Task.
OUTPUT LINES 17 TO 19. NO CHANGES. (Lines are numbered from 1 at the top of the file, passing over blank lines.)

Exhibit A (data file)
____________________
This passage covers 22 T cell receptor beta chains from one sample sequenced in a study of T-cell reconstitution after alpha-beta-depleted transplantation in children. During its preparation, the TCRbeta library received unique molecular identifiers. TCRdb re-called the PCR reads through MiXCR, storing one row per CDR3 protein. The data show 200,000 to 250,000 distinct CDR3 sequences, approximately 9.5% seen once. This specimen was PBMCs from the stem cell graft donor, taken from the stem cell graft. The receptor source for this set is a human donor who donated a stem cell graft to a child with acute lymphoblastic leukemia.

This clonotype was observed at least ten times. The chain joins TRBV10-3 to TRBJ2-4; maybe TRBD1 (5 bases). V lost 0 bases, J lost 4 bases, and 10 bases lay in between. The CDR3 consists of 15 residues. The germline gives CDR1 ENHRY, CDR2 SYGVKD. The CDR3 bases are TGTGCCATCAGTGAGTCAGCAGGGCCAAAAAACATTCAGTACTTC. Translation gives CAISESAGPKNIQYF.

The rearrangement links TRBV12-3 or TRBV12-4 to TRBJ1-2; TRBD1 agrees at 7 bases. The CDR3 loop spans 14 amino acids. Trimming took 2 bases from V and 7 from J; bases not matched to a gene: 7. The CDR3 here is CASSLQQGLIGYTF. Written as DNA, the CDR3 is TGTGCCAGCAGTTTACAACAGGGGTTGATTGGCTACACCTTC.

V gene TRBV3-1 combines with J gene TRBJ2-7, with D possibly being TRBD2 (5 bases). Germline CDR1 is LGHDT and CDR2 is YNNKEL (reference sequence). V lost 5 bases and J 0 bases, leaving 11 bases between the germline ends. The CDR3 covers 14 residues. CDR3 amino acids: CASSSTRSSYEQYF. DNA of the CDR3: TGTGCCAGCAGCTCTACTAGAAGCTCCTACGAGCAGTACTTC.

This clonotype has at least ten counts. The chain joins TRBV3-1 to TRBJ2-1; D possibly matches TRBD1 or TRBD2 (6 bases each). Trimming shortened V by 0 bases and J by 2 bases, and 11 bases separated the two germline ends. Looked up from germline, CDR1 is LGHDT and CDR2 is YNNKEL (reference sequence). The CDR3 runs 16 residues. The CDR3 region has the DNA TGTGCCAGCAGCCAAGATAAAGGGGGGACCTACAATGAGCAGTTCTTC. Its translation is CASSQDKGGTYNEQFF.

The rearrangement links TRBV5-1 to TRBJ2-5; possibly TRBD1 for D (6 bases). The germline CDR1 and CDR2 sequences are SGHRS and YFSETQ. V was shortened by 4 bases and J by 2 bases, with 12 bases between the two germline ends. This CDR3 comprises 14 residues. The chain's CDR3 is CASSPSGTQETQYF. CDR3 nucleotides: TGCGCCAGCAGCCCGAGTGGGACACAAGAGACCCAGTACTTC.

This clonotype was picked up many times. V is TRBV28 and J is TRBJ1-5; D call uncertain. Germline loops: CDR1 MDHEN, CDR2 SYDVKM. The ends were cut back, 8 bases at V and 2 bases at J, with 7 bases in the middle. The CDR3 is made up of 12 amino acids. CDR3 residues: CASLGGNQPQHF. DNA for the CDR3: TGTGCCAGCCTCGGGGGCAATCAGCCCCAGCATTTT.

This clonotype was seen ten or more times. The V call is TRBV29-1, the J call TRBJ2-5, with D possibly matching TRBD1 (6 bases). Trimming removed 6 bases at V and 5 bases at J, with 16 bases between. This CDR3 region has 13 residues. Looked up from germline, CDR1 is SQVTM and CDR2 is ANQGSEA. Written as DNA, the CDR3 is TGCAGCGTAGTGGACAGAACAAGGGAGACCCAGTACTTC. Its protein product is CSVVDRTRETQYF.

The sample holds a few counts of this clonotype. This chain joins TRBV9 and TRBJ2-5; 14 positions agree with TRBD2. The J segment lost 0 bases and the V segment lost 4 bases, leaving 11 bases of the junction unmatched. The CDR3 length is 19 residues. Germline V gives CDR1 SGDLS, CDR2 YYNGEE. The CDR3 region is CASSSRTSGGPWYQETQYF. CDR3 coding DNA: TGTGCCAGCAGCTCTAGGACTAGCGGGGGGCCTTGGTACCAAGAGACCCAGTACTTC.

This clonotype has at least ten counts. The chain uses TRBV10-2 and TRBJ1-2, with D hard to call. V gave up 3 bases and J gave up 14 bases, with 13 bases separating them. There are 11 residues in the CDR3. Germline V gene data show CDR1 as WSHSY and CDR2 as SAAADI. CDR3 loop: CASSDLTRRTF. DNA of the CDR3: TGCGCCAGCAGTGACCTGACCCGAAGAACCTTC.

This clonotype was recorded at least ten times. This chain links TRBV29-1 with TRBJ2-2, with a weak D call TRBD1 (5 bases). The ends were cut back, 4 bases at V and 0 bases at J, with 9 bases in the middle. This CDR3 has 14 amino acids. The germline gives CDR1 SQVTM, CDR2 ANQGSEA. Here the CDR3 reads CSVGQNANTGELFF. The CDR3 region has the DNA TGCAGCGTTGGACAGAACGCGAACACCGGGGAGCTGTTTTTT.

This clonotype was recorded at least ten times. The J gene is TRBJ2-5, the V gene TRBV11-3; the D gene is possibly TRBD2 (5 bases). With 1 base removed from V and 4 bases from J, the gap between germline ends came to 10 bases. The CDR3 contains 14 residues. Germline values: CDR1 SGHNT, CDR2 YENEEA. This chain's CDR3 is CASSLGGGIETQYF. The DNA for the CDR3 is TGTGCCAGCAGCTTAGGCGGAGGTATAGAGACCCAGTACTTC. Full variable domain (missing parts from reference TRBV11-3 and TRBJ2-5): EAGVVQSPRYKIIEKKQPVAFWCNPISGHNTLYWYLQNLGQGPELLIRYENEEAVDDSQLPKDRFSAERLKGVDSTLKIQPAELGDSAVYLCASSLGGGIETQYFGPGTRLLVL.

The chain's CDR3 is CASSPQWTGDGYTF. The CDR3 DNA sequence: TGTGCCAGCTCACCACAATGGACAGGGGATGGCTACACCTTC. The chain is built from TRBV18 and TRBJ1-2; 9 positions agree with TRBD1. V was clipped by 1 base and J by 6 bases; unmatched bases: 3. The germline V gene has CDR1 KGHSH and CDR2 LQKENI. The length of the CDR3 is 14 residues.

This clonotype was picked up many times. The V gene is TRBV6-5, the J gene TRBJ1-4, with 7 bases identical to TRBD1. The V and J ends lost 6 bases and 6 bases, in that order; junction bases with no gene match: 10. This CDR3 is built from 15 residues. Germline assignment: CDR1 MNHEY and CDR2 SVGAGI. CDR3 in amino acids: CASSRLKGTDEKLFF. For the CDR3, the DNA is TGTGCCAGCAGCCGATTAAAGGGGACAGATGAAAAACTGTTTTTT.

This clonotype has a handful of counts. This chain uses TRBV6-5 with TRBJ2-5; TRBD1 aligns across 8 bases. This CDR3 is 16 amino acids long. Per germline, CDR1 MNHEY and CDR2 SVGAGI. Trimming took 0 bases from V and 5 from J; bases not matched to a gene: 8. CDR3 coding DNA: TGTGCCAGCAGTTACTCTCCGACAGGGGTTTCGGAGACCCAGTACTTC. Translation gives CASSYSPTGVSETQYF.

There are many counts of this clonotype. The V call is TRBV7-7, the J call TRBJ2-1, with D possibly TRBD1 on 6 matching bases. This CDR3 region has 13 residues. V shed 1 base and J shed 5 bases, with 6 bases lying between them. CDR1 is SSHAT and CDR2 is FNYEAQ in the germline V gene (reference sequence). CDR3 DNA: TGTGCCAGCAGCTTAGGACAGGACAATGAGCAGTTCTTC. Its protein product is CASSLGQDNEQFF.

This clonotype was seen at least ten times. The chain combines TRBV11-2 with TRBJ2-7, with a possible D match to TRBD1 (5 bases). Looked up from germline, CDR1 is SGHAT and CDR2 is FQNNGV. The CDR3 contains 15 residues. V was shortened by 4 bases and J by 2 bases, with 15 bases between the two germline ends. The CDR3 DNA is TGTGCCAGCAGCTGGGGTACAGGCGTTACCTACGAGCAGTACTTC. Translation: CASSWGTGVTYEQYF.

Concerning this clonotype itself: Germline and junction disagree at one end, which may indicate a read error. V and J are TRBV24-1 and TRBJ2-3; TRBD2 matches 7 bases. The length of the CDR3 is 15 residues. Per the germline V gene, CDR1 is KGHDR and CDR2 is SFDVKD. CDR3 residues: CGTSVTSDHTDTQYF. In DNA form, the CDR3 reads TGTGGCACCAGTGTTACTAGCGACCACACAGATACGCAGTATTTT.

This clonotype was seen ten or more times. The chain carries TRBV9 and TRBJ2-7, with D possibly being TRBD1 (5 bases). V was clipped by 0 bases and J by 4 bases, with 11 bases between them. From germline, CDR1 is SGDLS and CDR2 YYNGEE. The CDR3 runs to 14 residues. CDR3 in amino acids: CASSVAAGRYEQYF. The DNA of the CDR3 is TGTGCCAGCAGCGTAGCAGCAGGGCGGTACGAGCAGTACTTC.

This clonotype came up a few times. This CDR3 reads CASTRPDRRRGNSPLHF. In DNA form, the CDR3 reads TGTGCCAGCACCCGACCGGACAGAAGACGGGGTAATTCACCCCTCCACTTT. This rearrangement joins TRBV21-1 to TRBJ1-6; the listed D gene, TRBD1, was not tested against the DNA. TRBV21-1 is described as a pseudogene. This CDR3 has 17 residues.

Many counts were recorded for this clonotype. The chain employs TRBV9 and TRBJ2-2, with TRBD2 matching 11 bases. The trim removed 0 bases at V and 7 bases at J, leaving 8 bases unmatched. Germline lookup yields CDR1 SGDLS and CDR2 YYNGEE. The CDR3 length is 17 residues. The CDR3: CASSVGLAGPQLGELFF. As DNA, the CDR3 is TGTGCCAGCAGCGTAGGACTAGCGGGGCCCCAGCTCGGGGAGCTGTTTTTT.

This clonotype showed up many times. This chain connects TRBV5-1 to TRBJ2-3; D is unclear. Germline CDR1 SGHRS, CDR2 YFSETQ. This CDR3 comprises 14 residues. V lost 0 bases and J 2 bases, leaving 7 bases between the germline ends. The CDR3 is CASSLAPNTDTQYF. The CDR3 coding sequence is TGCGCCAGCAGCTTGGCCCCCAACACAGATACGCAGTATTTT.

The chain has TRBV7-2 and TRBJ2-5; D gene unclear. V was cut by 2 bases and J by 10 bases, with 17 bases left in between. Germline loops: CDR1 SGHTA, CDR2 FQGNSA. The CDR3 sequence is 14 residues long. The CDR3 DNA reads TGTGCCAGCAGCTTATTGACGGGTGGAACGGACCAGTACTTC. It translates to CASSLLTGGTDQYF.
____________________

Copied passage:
This clonotype was seen at least ten times. The chain combines TRBV11-2 with TRBJ2-7, with a possible D match to TRBD1 (5 bases). Looked up from germline, CDR1 is SGHAT and CDR2 is FQNNGV. The CDR3 contains 15 residues. V was shortened by 4 bases and J by 2 bases, with 15 bases between the two germline ends. The CDR3 DNA is TGTGCCAGCAGCTGGGGTACAGGCGTTACCTACGAGCAGTACTTC. Translation: CASSWGTGVTYEQYF.

Concerning this clonotype itself: Germline and junction disagree at one end, which may indicate a read error. V and J are TRBV24-1 and TRBJ2-3; TRBD2 matches 7 bases. The length of the CDR3 is 15 residues. Per the germline V gene, CDR1 is KGHDR and CDR2 is SFDVKD. CDR3 residues: CGTSVTSDHTDTQYF. In DNA form, the CDR3 reads TGTGGCACCAGTGTTACTAGCGACCACACAGATACGCAGTATTTT.

This clonotype was seen ten or more times. The chain carries TRBV9 and TRBJ2-7, with D possibly being TRBD1 (5 bases). V was clipped by 0 bases and J by 4 bases, with 11 bases between them. From germline, CDR1 is SGDLS and CDR2 YYNGEE. The CDR3 runs to 14 residues. CDR3 in amino acids: CASSVAAGRYEQYF. The DNA of the CDR3 is TGTGCCAGCAGCGTAGCAGCAGGGCGGTACGAGCAGTACTTC.